About Us

The Curriculum Research Group was founded in 2009 by Dr. Helen Burn and Dr. Gabrielle Gerhard, educational researchers and practitioners interested in improving teaching and learning in two-year colleges. Now, given the changing landscape of degrees offered in what would be traditionally considered community colleges, our work has branched out to include public two- and four-year colleges that primarily award associate’s degrees.

Our projects are related and synergistic in focusing on state and national curriculum in mathematics and quantitative methods courses for students completing associate’s degrees or applied baccalaureate (AB) degrees. Check out our blog posts or go directly to the project to read more about Transitioning Learners to Calculus in Community Colleges, Introductory Statistics, Mathematics Pathways, and Teaching in Applied Baccalaureate (AB) programs. Brief descriptions are also below.

Transitioning Learners to Calculus in Community Colleges
Transitioning Learners to Calculus in Community Colleges (TLC3) is a research project (2016-2021) focused on identifying successful mathematics practices in community colleges, through an equity-conscious lens. We study practices that promote the success of underrepresented racially minoritized students (URM) as they transition into and through mathematics courses required for degrees in science, technology, engineering, and mathematics (STEM). Our final product completed in August of 2020 is an Institutional Self-Assessment Tool that contains a validated set of equity practices for URM in the STEM math pathway. With this tool, colleges can self-assess the degree to which they have implemented these practices and identify next steps to enhance their efforts. Click here for a mobile-friendly, survey version of the Tool.

The Transitioning Learners to Calculus in Community Colleges (TLC3) PI team consists of Helen Burn, Vilma Mesa, J. Luke Wood, Eboni Zamani-Gallaher and Soko Starobin. Other personnel include Reka Barton, Darielle Blevins, Claire Boeck, Anne Cawley, Frank Harris, III, Gabrielle Gerhard, and Chauntee Thrill. Support for this work is provided by the National Science Foundation’s Improving Undergraduate STEM Education (IUSE) program under awards 1625918, 1625387, 1625946, 1625891. Any opinions, findings, and conclusions or recommendations expressed in this material are those of the author(s) and do not necessarily reflect the views of the National Science Foundation.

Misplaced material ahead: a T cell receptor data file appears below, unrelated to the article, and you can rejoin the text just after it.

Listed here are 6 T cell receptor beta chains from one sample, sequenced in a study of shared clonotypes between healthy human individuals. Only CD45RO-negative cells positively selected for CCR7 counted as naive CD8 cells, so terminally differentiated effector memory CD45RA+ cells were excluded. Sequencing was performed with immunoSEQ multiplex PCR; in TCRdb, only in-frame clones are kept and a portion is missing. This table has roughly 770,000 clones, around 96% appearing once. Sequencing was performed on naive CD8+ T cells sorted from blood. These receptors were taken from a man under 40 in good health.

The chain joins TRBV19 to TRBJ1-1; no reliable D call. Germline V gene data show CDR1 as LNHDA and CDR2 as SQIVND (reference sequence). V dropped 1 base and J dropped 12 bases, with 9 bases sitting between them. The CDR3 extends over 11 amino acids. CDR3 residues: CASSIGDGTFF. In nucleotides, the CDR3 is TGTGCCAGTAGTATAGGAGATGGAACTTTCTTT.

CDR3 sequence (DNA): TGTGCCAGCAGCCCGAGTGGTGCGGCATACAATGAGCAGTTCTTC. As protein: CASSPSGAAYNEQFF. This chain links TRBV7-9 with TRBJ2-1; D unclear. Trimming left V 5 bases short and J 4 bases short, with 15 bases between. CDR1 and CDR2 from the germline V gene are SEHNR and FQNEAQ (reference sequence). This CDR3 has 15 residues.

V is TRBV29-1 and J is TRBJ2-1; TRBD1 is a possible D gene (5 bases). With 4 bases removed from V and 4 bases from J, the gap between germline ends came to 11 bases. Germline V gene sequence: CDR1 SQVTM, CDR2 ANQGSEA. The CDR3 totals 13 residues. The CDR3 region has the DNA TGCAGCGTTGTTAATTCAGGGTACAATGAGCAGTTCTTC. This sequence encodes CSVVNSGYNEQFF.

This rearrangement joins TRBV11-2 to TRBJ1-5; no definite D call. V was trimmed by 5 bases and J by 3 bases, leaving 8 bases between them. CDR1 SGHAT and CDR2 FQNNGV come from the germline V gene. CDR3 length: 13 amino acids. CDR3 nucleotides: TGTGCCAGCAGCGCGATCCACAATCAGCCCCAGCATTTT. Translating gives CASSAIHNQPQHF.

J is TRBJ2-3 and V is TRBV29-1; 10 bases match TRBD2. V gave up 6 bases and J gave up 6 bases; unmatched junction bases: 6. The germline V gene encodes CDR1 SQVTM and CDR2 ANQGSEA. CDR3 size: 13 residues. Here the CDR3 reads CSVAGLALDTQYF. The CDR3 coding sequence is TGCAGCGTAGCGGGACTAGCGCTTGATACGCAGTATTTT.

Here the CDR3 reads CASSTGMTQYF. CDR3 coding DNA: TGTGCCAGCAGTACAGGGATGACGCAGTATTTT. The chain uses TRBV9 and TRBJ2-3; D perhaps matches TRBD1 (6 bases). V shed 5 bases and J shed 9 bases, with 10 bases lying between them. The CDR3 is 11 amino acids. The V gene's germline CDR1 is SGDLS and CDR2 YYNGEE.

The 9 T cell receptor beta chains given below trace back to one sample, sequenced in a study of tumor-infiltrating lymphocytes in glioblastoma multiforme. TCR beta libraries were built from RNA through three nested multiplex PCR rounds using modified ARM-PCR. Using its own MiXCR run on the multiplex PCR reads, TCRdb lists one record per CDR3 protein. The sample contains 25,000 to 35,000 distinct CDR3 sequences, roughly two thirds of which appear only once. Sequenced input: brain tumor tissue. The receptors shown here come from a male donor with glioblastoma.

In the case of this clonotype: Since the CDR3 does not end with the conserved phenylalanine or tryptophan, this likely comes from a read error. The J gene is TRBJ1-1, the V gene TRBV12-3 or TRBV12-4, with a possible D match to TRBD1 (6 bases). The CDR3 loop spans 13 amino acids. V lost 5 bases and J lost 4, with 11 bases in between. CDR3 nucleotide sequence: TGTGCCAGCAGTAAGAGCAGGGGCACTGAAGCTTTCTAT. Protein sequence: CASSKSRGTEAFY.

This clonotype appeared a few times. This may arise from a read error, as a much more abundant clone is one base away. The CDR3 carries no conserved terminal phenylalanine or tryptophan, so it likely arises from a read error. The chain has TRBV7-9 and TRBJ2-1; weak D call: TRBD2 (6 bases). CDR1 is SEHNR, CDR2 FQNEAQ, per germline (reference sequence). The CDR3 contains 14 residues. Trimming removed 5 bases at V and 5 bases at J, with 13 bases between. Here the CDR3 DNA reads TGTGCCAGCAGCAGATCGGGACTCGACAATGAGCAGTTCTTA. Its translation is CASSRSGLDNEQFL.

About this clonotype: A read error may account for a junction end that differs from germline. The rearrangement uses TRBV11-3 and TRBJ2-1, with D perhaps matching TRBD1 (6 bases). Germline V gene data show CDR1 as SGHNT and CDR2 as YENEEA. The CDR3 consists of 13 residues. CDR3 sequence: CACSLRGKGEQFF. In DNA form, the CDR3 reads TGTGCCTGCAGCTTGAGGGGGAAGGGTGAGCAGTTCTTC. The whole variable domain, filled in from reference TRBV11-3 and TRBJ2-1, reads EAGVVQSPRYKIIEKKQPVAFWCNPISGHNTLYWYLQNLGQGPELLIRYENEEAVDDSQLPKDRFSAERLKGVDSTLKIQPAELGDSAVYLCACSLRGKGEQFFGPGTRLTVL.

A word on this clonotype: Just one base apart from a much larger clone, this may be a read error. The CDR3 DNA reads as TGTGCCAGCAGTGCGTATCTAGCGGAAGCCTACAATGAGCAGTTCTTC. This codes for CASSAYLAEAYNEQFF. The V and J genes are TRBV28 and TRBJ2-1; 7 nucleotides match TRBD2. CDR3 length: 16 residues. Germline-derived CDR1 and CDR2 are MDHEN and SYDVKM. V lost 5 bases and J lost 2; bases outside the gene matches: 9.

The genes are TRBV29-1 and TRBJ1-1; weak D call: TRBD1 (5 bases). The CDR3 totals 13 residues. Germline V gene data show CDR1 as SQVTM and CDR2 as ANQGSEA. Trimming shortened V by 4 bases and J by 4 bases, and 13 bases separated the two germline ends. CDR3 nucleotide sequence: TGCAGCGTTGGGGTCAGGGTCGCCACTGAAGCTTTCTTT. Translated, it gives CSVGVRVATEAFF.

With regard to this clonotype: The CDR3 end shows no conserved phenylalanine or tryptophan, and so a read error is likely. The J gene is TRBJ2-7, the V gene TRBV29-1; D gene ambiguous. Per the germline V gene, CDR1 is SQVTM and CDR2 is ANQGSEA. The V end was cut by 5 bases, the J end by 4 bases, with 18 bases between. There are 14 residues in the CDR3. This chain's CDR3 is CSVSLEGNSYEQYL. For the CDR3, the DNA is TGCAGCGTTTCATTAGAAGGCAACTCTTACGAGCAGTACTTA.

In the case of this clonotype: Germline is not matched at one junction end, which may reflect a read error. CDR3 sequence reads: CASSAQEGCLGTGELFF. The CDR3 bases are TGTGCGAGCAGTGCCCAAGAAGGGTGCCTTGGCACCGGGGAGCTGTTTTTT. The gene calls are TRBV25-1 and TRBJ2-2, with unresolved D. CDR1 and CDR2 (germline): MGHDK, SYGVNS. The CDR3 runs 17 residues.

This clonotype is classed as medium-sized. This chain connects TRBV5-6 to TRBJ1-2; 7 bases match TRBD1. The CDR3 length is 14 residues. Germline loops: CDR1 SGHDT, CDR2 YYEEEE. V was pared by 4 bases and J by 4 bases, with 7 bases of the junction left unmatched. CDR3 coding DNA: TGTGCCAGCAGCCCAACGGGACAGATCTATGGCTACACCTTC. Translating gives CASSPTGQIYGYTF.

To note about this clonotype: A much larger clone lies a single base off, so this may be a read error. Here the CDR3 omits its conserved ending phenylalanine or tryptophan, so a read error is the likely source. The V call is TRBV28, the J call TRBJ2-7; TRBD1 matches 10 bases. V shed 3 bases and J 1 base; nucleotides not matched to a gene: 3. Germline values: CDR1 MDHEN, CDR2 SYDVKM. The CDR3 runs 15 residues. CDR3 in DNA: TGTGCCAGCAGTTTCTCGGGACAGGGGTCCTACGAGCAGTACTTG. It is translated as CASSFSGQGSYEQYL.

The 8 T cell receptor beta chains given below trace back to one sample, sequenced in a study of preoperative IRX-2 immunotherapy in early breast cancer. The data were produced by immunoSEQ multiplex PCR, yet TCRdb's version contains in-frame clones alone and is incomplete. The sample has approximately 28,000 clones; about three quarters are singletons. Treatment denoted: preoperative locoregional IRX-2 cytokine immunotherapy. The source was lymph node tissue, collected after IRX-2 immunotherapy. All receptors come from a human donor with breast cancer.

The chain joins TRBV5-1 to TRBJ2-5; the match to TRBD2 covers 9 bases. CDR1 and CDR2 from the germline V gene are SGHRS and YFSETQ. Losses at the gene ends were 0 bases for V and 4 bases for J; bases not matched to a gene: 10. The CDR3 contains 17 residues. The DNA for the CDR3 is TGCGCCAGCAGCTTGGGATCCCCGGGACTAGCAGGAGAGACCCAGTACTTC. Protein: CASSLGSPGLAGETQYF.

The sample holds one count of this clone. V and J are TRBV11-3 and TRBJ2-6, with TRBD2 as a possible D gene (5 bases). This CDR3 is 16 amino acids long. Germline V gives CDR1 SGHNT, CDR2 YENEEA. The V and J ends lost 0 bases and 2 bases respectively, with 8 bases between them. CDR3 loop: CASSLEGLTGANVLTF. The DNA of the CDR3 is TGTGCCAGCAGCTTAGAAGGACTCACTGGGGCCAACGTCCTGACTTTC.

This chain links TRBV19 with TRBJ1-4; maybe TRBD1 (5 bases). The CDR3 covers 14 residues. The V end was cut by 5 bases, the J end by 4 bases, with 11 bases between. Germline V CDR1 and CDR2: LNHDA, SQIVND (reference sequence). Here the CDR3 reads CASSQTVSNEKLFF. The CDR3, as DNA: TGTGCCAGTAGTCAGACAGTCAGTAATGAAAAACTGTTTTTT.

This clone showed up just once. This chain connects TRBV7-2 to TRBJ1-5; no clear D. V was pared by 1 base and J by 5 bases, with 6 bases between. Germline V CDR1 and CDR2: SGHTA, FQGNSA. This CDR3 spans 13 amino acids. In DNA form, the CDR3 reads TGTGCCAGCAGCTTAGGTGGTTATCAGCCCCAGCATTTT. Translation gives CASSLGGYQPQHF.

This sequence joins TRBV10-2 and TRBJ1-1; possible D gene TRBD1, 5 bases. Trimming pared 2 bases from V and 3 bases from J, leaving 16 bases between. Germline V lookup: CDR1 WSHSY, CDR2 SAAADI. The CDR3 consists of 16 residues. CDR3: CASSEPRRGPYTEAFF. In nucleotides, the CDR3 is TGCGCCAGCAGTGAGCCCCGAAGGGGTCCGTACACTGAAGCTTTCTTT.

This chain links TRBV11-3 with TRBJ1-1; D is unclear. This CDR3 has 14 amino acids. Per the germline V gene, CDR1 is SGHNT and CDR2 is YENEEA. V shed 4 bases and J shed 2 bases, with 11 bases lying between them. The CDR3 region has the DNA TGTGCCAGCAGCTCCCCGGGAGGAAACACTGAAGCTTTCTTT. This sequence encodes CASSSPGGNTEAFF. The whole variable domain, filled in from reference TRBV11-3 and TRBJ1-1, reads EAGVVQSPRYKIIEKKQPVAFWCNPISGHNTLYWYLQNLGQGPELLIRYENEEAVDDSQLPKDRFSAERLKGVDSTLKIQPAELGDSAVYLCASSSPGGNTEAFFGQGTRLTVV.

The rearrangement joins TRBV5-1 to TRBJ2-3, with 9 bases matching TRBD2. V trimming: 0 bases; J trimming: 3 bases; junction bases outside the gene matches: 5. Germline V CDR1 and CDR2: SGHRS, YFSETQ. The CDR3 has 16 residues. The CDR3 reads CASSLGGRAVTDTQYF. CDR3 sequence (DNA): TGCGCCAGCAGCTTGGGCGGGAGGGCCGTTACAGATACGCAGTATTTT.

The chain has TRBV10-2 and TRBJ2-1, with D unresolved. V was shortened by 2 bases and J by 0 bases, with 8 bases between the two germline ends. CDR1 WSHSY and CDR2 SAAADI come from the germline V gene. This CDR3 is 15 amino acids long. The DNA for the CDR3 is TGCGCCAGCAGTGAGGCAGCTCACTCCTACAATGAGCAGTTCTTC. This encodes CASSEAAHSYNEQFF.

Mathematics Pathways
Mathematics pathways represent a paradigm shift in the field of postsecondary mathematics education where college algebra has traditionally been the default entry-level or general education mathematics requirement. Colleges that implement mathematics pathways offer students a choice of transferable gateway college mathematics courses aligned to their program of study.  Gateway mathematics courses include but are not limited to introductory statistics, quantitative reasoning, modeling, and precalculus or calculus. Students needing remediation have a pathway to and through developmental mathematics to ensure timely completion of the gateway mathematics course (typically within one year). Burn chairs the Pathways Joint Subcommittee of the American Mathematical Association of Two-Year Colleges and was past co-chair of the Math Pathways to Completion project, a multi-state project (Arkansas, Massachusetts, Michigan, Missouri, Oklahoma and Washington) focused on establishing and implementing a statewide vision for math pathways. Gerhard serves as a critical friend to the MPC project.